Scrap Dance Two-Step Mystery Quilt Along

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Making Card Carriers

With the NC Quilt Symposium coming to Asheville in 2018, our local longarm group is once again making small items to add to the goodie bags to get our group publicity.  For locals, and those who don’t mind mailing quilts to be quilted, we have a number of wonderful longarm quilters ready to make your creations sing with professional quilting services.  See our website at Carolina Mountain Longarm Association to find a quilter near you, or one that takes mail in tops.  If you are local, or you attended the Sympsium held in Hendersonville in 2015, you might remember our Chickens Project.   This year we decided to do small card wallets, or carriers, for credit cards or business cards, or even tea bags.  Each one of our members is making at least 30, so it is a stash busting project for me!

Card Carrier ~ From My Carolina Home

These are really easy to make. Start with cutting two pieces of fabric 7-1/2 x 5-1/4 inches. Cut another piece from another fabric 4-3/4 x 5-1/4 inches. Cut a piece of batting 7-1/2 x 5-1/4 inches.

Card Carrier ~ From My Carolina Home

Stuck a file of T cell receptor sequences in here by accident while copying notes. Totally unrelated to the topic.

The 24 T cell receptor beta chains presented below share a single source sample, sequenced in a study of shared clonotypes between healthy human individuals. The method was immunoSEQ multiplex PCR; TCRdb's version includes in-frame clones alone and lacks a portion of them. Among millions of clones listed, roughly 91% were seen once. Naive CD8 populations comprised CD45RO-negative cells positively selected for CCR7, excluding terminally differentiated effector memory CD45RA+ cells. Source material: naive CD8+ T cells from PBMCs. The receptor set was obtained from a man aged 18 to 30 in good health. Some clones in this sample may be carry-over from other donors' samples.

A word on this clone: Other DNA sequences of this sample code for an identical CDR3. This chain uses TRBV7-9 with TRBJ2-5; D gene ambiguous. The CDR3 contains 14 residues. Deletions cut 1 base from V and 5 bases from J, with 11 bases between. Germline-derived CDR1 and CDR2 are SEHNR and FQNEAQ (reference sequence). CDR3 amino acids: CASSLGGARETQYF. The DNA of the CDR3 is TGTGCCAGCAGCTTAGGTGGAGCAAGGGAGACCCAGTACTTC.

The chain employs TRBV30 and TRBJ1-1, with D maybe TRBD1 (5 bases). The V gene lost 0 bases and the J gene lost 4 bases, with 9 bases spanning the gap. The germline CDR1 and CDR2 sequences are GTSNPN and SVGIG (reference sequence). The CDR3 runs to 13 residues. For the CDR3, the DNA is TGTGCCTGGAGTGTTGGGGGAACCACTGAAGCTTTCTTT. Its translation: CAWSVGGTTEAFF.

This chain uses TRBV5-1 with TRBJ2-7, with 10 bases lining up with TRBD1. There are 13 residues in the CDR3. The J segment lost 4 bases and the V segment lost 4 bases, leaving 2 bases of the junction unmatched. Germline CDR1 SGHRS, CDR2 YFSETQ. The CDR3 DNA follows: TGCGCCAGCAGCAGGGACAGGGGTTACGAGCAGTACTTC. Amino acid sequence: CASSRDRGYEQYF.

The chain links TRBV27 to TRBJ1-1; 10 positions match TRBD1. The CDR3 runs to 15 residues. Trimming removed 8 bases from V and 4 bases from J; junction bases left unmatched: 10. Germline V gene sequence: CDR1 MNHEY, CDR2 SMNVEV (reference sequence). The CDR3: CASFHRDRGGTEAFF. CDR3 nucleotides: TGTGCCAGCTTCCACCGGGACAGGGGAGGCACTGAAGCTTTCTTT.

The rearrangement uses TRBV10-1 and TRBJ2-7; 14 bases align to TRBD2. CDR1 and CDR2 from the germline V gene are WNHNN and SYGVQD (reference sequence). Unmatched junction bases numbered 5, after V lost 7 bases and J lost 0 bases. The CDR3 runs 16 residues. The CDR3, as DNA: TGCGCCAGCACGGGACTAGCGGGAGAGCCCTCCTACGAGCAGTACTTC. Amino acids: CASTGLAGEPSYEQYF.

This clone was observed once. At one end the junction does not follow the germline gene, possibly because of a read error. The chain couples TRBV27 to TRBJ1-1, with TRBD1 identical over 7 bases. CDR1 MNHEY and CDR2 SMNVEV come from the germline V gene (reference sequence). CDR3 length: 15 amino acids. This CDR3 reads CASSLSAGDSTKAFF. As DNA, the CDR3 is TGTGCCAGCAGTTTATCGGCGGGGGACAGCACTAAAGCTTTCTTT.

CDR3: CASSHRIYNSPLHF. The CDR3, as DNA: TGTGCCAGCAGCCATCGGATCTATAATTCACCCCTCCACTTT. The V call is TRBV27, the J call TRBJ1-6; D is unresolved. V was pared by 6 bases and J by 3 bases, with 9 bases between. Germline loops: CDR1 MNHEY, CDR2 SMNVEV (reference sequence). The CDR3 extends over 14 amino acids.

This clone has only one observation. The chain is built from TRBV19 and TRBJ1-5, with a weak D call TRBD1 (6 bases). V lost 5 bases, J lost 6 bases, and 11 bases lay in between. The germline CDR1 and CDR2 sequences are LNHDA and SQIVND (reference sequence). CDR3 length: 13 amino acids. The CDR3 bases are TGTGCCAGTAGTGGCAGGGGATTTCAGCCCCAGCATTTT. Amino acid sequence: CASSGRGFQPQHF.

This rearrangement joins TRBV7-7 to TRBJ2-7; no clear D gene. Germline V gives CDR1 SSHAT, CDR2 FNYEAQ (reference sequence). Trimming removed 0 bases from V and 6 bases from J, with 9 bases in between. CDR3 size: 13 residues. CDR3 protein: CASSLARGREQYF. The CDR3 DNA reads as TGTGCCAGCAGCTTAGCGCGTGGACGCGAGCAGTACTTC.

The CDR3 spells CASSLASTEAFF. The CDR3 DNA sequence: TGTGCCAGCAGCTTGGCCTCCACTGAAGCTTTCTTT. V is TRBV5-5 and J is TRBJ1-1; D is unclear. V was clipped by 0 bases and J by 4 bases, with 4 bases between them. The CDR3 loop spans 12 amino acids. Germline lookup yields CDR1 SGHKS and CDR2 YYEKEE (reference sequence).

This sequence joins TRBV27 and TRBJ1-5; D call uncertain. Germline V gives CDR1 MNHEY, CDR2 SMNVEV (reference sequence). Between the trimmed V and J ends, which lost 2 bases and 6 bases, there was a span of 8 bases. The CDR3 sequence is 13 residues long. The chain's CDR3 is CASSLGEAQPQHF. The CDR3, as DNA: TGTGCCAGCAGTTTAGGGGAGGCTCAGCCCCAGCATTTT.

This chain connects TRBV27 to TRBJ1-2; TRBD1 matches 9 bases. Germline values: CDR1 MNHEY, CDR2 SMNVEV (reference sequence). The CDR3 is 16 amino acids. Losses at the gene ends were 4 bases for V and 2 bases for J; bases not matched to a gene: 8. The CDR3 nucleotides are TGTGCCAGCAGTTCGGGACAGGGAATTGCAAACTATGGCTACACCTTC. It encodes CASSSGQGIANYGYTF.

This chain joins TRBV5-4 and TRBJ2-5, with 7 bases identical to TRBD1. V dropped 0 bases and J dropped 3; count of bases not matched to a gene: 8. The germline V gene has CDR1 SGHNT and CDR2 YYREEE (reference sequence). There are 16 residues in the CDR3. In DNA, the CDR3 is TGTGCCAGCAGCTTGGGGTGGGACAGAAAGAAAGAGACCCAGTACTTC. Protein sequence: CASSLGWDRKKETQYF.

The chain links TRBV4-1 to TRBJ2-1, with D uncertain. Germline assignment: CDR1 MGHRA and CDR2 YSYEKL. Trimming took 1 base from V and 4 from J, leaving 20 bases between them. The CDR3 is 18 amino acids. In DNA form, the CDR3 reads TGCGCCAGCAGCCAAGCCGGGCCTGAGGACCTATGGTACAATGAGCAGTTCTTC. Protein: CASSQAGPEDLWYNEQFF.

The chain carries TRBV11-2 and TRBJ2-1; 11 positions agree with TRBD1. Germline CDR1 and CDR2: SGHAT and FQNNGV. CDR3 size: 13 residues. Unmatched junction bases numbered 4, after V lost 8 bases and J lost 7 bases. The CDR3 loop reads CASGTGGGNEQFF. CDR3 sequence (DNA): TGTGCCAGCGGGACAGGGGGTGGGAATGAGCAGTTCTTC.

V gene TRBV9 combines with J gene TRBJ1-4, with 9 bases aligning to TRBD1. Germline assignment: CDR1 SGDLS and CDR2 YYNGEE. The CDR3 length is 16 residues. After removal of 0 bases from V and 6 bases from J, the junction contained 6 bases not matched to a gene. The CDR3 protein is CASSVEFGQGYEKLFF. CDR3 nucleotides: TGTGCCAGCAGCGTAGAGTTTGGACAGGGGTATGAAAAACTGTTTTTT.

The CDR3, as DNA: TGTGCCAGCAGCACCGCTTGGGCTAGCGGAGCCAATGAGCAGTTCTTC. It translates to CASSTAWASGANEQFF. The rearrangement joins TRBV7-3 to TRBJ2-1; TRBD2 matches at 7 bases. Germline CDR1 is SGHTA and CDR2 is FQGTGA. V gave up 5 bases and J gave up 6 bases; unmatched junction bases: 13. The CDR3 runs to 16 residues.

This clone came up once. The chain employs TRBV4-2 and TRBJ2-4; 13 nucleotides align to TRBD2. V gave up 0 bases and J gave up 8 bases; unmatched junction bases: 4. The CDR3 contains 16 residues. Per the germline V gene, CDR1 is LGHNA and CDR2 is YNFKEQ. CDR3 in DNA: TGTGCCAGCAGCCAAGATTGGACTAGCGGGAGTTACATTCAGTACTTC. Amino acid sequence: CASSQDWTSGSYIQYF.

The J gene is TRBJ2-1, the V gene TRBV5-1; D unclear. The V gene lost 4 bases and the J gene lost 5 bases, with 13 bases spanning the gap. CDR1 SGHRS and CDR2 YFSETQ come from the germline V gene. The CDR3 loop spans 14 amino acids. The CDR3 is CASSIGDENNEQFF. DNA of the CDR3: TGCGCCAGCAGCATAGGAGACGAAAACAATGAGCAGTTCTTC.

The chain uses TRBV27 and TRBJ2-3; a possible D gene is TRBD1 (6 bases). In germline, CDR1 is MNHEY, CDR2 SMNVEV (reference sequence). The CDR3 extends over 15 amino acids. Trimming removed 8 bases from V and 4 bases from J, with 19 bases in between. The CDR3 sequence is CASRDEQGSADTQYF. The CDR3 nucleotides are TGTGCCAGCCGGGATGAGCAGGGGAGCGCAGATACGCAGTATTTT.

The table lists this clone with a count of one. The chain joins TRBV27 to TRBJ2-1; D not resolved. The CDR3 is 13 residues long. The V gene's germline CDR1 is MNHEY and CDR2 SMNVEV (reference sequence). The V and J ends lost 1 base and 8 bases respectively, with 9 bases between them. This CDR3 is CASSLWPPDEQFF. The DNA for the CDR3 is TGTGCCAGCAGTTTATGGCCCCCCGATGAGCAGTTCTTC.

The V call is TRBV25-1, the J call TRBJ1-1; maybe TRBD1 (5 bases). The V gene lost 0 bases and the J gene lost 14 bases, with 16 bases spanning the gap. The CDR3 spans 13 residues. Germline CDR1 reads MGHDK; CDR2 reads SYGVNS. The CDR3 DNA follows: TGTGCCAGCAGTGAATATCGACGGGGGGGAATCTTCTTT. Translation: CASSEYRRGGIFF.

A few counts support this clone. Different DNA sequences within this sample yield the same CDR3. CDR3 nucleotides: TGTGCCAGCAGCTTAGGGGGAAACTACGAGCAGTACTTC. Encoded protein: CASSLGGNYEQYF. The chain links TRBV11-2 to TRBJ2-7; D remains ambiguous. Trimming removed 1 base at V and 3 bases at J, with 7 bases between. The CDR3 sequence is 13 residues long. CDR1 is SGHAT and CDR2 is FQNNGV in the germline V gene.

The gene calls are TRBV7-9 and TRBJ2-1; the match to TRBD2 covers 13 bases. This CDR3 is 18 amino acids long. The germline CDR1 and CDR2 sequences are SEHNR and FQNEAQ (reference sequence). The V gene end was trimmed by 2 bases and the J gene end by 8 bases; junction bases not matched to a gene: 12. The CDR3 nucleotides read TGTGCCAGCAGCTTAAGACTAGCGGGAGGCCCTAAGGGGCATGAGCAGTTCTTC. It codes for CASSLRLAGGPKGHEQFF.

Stack the batting with one large piece of fabric right side up on top. Fold the small piece in half, wrong sides together, and place this piece 2-1/2 inches from the bottom, with the fold towards the top. I find using my cutting board makes finding that placement easy.

Card Carrier ~ From My Carolina Home

Place the other large piece of fabric, right side down on top of the stack.

Card Carrier ~ From My Carolina Home

Place a few pins around to hold the pieces in position.

Card Carrier ~ From My Carolina Home

Sew around the edge, leaving an opening for turning, just be sure that the opening is not along the edge where the small piece is sewn, or along the bottom as that won’t get any additional stitching.

Card Carrier ~ From My Carolina Home

Clip the corners to reduce bulk and make the points nice.

Card Carrier ~ From My Carolina Home

Turn right side out, and press.

Card Carrier ~ From My Carolina Home

At this point, you can change your mind as to which fabric goes on the outside, and which one goes on the inside. Just turn the inside panel to the other side.

Card Carrier ~ From My Carolina Home

Now, turn the bottom up, leaving a bit of the inside divider piece showing. Be sure you have the folded edge showing, and the raw edge at the bottom inside the fold.

Card Carrier ~ From My Carolina Home

Top stitch all the way around, enclosing the raw edge inside, and the opening for turning.

Card Carrier ~ From My Carolina Home

When you are done, the raw edge will not be visible inside, and the divider will be fully sewn in.

Card Carrier ~ From My Carolina Home